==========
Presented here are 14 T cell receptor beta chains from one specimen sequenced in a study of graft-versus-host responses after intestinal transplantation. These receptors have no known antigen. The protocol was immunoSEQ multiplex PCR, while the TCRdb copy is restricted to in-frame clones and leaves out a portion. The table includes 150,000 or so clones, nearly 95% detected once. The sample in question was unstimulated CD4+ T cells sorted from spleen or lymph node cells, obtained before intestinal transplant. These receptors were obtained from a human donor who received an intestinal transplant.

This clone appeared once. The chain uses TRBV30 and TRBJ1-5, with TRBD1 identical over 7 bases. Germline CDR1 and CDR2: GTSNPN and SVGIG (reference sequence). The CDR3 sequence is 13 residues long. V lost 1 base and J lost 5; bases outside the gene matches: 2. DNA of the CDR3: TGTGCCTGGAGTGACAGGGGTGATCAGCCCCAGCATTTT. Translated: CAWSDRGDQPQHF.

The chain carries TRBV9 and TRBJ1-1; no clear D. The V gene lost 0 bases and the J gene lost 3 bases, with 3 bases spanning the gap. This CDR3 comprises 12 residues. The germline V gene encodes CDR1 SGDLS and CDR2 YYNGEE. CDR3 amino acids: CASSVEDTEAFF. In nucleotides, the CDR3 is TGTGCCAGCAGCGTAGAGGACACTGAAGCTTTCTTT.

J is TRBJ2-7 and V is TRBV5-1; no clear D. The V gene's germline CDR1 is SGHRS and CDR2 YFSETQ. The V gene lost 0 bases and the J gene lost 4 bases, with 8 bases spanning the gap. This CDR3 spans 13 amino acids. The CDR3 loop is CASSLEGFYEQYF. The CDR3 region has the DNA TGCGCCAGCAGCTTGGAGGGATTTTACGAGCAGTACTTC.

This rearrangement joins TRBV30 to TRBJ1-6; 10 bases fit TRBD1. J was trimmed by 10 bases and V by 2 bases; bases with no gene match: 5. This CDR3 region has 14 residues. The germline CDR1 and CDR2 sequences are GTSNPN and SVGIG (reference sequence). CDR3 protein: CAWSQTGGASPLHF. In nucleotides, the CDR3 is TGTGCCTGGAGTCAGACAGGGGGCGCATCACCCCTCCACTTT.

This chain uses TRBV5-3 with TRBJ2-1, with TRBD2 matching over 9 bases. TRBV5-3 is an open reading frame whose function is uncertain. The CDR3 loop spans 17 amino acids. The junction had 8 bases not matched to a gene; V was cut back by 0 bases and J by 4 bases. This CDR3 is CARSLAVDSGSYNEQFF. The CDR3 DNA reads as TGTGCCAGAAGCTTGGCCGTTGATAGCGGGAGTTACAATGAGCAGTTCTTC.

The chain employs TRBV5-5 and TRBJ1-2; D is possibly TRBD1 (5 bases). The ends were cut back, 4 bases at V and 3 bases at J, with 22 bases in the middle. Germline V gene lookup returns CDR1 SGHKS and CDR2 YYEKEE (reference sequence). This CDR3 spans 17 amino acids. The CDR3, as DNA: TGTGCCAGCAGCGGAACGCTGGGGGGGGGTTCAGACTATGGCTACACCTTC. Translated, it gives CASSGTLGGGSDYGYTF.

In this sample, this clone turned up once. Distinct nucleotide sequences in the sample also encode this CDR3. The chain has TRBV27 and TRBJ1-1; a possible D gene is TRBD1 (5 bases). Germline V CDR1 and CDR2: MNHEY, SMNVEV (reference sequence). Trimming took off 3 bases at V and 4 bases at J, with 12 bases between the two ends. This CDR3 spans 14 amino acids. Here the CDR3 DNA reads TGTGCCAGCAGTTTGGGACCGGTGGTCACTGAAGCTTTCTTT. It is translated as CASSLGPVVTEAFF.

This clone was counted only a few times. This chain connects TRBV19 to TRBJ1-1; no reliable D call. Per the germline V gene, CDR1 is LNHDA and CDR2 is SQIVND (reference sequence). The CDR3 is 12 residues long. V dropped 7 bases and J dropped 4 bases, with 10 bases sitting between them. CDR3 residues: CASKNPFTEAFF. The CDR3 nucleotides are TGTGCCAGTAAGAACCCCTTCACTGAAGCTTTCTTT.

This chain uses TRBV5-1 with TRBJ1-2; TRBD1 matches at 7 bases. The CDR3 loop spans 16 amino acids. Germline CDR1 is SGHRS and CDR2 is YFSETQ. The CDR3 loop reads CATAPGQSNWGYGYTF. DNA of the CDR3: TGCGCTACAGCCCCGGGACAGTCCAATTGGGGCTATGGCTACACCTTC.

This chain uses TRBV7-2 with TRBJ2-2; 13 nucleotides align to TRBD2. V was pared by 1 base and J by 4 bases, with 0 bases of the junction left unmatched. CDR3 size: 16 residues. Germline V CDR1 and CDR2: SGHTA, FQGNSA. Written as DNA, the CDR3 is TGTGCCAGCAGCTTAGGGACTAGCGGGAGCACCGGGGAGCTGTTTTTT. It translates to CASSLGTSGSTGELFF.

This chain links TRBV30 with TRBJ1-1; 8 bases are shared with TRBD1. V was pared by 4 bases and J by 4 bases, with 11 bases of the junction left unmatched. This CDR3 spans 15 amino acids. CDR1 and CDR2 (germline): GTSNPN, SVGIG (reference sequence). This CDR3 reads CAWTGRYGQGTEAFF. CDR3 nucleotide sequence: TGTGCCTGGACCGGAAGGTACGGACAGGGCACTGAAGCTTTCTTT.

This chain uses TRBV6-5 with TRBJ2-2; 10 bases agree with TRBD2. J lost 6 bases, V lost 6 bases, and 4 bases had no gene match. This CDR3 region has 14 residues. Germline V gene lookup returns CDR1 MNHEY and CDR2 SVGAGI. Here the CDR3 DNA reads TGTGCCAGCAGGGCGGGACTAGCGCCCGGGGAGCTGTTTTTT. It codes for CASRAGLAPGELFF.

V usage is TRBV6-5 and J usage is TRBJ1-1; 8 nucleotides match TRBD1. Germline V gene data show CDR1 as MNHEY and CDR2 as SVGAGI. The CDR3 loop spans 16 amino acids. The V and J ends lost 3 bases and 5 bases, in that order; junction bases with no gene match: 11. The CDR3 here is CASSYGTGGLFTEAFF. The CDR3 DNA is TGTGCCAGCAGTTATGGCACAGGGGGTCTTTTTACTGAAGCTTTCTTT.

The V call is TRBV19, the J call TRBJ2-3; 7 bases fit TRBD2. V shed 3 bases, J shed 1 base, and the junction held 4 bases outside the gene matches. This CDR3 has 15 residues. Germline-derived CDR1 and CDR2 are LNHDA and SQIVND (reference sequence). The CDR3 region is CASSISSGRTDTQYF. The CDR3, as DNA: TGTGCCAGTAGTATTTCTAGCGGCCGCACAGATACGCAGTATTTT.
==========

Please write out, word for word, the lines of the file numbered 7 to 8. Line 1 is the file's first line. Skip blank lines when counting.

The chain employs TRBV5-5 and TRBJ1-2; D is possibly TRBD1 (5 bases). The ends were cut back, 4 bases at V and 3 bases at J, with 22 bases in the middle. Germline V gene lookup returns CDR1 SGHKS and CDR2 YYEKEE (reference sequence). This CDR3 spans 17 amino acids. The CDR3, as DNA: TGTGCCAGCAGCGGAACGCTGGGGGGGGGTTCAGACTATGGCTACACCTTC. Translated, it gives CASSGTLGGGSDYGYTF.

In this sample, this clone turned up once. Distinct nucleotide sequences in the sample also encode this CDR3. The chain has TRBV27 and TRBJ1-1; a possible D gene is TRBD1 (5 bases). Germline V CDR1 and CDR2: MNHEY, SMNVEV (reference sequence). Trimming took off 3 bases at V and 4 bases at J, with 12 bases between the two ends. This CDR3 spans 14 amino acids. Here the CDR3 DNA reads TGTGCCAGCAGTTTGGGACCGGTGGTCACTGAAGCTTTCTTT. It is translated as CASSLGPVVTEAFF.